He glanced at his watch—twenty minutes—then back at the notebook in front of him, wondering how he was going to finish before Jack came to drag him away. Maybe Jack would be running late.
"Hey, Daniel, ready to hit the—" the voice trailed off as its owner entered Daniel's office, taking in the notebook and stacks of open books piled around it.
Daniel sighed and looked longingly at the artifact on his desk. Just his luck, Jack was early. There was no way he was going to get to finish his translation. Of course, he wouldn't have had the chance to work on it at all if the Daedalus hadn't been held up while being fitted with some upgrades, thus delaying his trip to Atlantis.
He looked up at his friend and took in the exasperation evident on Jack's face.
"Why am I not surprised?" Jack groused.
"I was just trying to finish this before we left," Daniel said defensively.
"Well, it'll have to wait. We're supposed to meet Carter and Teal'c topside in twenty minutes." Jack paused briefly and narrowed his eyes. "You are packed, aren't you?"
"Yes, Jack, I'm packed," Daniel countered in an offended tone. "My bag's by the door."
Jack walked over and hefted the large duffle, giving a soft grunt as he did so. "Geez, Daniel, we're only gonna be gone a few days, not a few weeks. What've ya got in here, a bunch of—" He left the sentence unfinished, flashed Daniel a perturbed look, then set the duffle back on the floor and began unzipping it.
"Just the necessities. Jack, leave it—"
"Necessities, huh?" Jack echoed, pulling out a thick, ancient tome. "'Sumero-Phoenician Parentage of Ancient and Modern Letters'," Jack recited, then placed it on the floor and picked another book out of the bag. "'Cypro-Minoan Syllabary'," he read. "A little light reading for the trip?" he queried, raising one eyebrow.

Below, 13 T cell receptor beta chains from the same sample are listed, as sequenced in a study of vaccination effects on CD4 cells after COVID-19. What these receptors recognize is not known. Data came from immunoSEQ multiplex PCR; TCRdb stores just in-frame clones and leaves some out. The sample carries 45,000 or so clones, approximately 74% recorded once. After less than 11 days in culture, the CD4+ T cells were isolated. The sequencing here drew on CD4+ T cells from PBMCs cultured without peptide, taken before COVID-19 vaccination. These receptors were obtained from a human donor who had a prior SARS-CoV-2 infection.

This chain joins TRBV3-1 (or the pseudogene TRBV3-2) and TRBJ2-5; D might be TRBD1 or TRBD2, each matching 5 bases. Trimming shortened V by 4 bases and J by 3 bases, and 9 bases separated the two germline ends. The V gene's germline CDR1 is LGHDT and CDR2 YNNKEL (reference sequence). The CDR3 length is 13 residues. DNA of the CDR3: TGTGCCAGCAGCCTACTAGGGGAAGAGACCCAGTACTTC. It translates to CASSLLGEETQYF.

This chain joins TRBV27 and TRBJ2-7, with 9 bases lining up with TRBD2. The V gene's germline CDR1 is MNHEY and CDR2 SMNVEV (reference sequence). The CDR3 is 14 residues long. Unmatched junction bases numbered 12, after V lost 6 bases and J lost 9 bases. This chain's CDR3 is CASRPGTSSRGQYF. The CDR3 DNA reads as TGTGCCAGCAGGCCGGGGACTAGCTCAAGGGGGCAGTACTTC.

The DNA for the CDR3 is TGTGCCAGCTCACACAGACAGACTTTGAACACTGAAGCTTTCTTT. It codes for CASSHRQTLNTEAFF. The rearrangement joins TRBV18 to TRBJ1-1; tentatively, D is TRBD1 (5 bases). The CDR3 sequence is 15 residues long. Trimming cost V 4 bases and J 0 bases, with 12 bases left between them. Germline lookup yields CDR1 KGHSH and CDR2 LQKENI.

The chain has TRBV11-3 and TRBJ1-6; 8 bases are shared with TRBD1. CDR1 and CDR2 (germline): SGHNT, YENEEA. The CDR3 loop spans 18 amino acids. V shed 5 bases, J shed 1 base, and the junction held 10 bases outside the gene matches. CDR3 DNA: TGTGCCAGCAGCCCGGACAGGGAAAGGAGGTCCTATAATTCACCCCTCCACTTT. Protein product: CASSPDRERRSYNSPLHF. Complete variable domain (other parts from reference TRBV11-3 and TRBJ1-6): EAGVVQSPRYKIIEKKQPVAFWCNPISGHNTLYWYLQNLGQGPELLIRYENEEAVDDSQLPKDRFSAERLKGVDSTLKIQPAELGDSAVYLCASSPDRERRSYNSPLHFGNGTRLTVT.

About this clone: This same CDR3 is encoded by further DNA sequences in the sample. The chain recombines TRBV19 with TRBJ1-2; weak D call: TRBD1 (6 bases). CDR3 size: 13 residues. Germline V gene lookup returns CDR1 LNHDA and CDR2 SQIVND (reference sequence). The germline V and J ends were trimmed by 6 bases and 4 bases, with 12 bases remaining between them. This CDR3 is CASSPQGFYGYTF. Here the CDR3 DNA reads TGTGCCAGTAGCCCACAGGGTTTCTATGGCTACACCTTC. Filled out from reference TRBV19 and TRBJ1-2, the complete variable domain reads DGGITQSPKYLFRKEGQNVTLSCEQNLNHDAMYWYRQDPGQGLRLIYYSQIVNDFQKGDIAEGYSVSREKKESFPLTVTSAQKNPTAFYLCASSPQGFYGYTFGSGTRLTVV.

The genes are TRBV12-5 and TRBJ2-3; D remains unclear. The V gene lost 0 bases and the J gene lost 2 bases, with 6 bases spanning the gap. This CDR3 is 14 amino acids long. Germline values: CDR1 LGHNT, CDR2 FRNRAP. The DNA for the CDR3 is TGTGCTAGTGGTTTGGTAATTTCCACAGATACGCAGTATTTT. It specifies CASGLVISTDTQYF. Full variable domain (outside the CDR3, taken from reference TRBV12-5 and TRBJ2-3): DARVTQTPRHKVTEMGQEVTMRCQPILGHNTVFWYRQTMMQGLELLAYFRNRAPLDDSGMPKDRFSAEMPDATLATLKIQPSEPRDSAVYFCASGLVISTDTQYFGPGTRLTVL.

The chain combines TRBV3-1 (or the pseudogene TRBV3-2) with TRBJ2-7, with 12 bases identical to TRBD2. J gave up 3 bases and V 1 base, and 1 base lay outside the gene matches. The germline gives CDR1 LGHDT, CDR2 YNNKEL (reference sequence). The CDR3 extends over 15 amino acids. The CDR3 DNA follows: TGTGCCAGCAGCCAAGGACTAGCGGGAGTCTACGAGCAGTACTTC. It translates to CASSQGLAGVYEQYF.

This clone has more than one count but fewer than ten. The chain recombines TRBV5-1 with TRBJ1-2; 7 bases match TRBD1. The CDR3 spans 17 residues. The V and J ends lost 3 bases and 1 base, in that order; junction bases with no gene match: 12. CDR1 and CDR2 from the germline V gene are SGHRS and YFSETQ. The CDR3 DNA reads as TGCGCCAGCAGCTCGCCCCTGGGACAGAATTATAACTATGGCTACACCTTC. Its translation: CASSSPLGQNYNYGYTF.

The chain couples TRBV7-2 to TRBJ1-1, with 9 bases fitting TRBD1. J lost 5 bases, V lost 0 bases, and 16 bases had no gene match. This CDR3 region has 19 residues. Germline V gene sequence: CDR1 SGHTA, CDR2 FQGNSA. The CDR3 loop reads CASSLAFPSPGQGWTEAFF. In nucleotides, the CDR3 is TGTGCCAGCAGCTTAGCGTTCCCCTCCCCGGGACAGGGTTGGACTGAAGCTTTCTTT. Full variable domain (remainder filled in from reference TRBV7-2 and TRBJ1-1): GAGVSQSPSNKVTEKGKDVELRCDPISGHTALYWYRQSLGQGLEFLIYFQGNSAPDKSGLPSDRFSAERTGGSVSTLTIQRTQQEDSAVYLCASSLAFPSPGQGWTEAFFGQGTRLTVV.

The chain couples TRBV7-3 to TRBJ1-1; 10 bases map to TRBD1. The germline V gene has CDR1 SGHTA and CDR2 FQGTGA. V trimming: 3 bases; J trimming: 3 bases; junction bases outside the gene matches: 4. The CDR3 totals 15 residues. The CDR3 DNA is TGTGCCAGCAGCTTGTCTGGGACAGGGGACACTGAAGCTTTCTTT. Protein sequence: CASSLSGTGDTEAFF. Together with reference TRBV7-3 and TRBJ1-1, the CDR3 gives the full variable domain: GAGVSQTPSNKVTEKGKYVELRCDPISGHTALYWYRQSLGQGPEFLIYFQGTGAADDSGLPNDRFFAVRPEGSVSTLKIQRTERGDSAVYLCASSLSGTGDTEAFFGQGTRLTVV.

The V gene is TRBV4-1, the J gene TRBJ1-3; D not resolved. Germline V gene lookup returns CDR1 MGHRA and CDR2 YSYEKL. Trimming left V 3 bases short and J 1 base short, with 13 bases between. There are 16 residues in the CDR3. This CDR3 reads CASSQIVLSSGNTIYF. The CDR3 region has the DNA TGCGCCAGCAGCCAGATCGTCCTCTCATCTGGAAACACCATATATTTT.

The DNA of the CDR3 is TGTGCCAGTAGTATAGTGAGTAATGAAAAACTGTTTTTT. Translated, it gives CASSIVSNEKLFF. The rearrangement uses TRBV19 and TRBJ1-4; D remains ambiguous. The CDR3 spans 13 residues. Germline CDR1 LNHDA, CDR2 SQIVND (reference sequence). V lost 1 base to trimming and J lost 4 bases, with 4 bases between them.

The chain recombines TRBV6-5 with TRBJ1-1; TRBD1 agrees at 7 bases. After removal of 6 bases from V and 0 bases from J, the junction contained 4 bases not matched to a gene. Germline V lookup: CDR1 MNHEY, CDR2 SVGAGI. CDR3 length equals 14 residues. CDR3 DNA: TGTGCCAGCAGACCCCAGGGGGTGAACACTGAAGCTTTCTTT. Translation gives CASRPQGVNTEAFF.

"Hey, those are important! I need them if I'm going to figure out what that tablet says that SG-14 brought back last week."
"Daniel, you're on vacation. When you get back, you're leaving for Atlantis. Who's going to work on this stuff when you're gone?"
"Uh, Doctor Beecham will be in charge."
"And is Doctor Beecham qualified to do this translation?" Jack knew for a fact that Doctor Beecham had been hired because of Daniel's glowing recommendation.
"Of course, it's just—"
"And she'll have help, right?"
Daniel shifted uncomfortably in his chair. "Doctor Mercer and Doctor Caughlin will be helping."
"So, no problem then. Leave it for them to finish and let's get moving!"
Daniel sighed audibly as he looked back at his unfinished translation. Jack was right, although he wasn't about to tell him so. Someone else would have to finish it. His spirits brightened somewhat as he realized his consolation was going to Atlantis. And then he looked at Jack who was busy zipping the duffle after having removed two more books.
His friend had planned this little trip as a chance for SG-1 to have one last get-together before they went their separate ways. Sam was going to Area 51 to take charge of R & D, Teal'c had already gone to Dakara to continue his work establishing the Jaffa Nation, returning just for this little outing, and Jack was headed to Washington to take Hammond's place as Head of Homeworld Security. Somehow, Daniel just couldn't picture Jack being comfortable at the Pentagon. He felt a twinge in his chest as he realized they might not see each other for a very long time. They would always be family—nothing could change that—but they would no longer be a team. And he was going to miss them—no more lunches in the commissary, no more meetings in one of their labs, no more team movie nights, and no more going through the 'gate together. There was a time when change had been the norm for him. But over the past eight years he had found a place where he belonged and a family to belong to. Sure, there were always changes, but for the first time since he was eight years old, he had had a constant in his life. And even though things were about to change again in a big way, he knew this constant—this family—would always be there, no matter how far apart their physical bodies were.